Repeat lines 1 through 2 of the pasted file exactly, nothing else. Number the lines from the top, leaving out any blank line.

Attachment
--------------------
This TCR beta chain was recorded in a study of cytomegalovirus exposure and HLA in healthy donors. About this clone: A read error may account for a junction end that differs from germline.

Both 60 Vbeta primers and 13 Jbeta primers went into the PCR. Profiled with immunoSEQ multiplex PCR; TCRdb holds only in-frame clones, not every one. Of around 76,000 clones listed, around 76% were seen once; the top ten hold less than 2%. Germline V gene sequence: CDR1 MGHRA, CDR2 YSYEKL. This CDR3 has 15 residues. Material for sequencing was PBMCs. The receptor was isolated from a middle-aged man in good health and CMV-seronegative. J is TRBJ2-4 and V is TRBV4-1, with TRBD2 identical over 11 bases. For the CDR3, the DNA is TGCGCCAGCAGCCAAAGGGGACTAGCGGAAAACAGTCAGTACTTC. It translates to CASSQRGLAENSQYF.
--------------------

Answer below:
This TCR beta chain was recorded in a study of cytomegalovirus exposure and HLA in healthy donors. About this clone: A read error may account for a junction end that differs from germline.

Both 60 Vbeta primers and 13 Jbeta primers went into the PCR. Profiled with immunoSEQ multiplex PCR; TCRdb holds only in-frame clones, not every one. Of around 76,000 clones listed, around 76% were seen once; the top ten hold less than 2%. Germline V gene sequence: CDR1 MGHRA, CDR2 YSYEKL. This CDR3 has 15 residues. Material for sequencing was PBMCs. The receptor was isolated from a middle-aged man in good health and CMV-seronegative. J is TRBJ2-4 and V is TRBV4-1, with TRBD2 identical over 11 bases. For the CDR3, the DNA is TGCGCCAGCAGCCAAAGGGGACTAGCGGAAAACAGTCAGTACTTC. It translates to CASSQRGLAENSQYF.